But, as Katie demonstrated, no matter what the UN actually is, the initials evoke in her and many others some vague soft-focus picture of Danny Kaye, Audrey Hepburn or some other UN ‘special ambassador’ surrounded by smiling children of many lands. There were many woozy Western liberals who felt – and still feel – that the theoretical idealism of communism excused all its terrible failures in practice. The UN gets a similar pass but from a far larger number of people. How else to explain all those polls in Britain, Australia and even America that show popular support for war contingent on UN approval? ‘The UN’ means the Security Council; ‘the Security Council’ is a negative – it means anything which doesn’t prompt France, Russia or China to use their vetoes. I mentioned a few months back those Anglican churchmen who’ve redefined the Christian concept of a ‘just war’ to mean only one sanctioned by the UN, and said I couldn’t see why it should be left to two atheists and a lapsed Catholic to decide whether this is a war Christians could support. But amazingly the Anglican position has now been embraced by huge majorities of the British, Australian and American peoples: only the UN can confer moral respectability on the war.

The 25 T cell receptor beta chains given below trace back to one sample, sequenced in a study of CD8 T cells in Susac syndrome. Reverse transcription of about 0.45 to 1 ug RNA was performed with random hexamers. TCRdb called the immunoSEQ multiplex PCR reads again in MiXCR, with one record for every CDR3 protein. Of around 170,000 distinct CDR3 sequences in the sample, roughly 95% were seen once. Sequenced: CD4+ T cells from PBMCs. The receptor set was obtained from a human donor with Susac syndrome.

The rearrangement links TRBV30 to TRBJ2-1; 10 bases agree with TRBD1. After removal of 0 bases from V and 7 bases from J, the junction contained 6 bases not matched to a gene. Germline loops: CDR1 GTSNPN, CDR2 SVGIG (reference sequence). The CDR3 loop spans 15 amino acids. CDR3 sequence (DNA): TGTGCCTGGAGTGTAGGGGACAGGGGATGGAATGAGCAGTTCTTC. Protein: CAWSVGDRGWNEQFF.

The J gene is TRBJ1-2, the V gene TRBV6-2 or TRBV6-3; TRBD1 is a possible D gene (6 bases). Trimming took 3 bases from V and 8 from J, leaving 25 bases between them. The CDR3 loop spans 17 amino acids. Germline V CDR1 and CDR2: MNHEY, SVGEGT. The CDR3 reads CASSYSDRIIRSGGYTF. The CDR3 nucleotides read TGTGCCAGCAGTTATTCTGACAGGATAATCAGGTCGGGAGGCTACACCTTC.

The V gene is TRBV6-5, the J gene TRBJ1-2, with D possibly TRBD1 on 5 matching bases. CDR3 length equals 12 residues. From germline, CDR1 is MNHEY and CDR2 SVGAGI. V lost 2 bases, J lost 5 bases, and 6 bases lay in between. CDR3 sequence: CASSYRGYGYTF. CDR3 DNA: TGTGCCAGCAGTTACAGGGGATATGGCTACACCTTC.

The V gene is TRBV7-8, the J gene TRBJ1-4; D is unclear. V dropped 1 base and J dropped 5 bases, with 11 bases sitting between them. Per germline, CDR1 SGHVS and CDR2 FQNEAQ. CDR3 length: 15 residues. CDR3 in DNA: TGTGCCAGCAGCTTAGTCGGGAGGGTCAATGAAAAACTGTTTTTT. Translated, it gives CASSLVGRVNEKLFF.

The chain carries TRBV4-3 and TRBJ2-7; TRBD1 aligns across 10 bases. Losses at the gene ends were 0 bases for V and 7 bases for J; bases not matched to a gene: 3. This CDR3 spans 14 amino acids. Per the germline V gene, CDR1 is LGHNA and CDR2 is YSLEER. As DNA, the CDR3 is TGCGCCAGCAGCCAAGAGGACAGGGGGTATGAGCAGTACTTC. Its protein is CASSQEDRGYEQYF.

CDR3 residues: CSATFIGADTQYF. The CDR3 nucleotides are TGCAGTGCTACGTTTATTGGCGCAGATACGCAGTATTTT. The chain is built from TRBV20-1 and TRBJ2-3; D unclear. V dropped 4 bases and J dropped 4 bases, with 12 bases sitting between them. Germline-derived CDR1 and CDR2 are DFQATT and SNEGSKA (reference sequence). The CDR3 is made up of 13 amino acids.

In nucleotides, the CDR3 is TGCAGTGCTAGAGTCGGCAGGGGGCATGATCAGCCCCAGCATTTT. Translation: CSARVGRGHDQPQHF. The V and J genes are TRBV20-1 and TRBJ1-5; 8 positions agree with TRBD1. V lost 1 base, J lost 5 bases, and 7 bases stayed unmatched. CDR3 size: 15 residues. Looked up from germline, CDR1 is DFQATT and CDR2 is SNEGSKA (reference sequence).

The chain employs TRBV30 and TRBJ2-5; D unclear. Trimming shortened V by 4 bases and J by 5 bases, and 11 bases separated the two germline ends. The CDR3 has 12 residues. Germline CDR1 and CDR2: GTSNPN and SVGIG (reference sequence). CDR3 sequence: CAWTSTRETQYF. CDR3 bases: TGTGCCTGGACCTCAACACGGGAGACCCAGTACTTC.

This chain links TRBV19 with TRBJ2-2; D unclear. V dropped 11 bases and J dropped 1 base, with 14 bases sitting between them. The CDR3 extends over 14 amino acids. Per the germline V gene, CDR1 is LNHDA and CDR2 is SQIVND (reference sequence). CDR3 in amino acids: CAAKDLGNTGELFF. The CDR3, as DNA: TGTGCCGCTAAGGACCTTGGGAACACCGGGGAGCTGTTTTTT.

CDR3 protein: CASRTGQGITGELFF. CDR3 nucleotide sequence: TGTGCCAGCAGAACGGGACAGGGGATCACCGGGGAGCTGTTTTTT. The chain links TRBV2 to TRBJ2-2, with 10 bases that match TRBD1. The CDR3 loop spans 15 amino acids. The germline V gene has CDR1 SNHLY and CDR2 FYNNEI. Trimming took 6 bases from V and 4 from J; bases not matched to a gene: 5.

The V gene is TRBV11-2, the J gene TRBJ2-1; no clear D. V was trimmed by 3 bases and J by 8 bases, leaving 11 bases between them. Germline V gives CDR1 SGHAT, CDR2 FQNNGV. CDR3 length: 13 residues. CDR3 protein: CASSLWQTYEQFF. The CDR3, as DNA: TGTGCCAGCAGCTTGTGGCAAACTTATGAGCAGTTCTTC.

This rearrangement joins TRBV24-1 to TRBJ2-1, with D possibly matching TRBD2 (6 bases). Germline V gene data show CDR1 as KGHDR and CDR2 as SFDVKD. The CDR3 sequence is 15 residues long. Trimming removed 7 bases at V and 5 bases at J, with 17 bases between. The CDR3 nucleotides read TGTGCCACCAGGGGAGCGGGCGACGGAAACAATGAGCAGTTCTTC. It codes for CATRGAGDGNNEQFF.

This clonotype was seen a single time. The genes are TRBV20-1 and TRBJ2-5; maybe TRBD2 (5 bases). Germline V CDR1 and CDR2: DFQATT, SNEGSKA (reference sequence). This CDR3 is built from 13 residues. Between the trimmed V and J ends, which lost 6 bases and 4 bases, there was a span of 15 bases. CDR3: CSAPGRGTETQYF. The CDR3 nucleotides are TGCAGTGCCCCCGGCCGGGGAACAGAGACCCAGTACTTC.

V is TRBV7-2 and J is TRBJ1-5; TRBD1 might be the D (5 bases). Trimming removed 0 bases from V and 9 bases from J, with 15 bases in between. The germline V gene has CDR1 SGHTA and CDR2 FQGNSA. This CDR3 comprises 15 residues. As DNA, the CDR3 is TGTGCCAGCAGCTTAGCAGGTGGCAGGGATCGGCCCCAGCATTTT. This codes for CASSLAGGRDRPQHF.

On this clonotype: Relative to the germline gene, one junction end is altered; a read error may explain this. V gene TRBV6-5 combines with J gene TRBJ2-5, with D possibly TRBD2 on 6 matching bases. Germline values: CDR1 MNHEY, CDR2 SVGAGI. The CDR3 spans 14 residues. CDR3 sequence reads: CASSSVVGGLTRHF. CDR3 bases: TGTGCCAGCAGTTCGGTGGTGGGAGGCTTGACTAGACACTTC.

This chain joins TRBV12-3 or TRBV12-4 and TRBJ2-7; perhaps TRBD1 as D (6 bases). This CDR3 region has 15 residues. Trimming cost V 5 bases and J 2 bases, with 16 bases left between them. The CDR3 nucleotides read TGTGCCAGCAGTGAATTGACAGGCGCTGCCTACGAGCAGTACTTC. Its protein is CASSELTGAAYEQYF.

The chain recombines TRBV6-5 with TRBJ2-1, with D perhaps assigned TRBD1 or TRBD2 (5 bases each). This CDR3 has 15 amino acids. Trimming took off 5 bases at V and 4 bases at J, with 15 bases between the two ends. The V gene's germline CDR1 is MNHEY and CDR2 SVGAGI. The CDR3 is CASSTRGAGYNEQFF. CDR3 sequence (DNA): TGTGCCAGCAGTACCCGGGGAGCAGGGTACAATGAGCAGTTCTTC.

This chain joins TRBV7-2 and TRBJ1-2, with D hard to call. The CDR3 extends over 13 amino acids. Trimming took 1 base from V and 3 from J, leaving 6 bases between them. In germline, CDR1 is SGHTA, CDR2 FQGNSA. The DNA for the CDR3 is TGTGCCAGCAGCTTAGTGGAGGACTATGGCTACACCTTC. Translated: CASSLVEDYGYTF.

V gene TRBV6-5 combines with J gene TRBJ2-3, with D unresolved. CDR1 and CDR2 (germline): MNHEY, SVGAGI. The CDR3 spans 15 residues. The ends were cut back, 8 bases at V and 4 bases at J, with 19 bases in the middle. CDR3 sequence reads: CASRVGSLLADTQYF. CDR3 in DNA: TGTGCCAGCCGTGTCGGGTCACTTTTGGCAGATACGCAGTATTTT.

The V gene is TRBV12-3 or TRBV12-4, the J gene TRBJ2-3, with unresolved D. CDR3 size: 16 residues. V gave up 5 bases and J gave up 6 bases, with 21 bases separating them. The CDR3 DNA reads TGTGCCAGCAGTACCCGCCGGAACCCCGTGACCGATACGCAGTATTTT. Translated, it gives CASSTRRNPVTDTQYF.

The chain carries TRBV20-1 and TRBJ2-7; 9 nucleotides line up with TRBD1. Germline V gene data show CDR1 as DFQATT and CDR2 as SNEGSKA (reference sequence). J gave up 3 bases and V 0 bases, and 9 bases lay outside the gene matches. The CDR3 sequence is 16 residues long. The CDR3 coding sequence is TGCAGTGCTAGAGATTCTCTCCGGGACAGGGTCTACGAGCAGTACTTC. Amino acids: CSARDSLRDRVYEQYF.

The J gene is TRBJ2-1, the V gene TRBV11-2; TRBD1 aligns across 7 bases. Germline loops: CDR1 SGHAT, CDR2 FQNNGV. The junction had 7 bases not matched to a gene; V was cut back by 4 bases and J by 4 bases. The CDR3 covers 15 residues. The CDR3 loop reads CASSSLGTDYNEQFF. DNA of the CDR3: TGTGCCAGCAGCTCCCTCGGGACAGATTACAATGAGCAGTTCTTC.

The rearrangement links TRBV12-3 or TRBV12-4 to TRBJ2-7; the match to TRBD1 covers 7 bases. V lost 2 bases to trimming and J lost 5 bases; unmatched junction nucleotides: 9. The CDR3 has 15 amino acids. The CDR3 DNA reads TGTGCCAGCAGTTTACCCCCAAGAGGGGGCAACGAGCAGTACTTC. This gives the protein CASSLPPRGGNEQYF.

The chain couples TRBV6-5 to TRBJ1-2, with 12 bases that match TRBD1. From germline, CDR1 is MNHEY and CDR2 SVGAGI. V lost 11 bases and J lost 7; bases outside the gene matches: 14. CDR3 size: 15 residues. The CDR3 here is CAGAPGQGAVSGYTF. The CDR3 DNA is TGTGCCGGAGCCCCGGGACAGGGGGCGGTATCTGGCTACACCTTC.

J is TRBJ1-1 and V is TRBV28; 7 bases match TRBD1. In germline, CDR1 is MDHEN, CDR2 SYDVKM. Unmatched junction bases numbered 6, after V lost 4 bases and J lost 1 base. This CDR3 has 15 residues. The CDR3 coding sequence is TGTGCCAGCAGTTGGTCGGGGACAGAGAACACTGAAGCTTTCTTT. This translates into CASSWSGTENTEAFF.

I can’t see it myself. UN support for the war presently depends on Washington giving certain understandings to France. Nothing very moral about that. Some of us think the Iraqi people should be allowed to decide for themselves whether, post-Saddam, they want anything to do with the dictator’s best pal, M. Chirac. But no, apparently the moral position is to hole up in the smoke-filled rooms until Jacques comes around.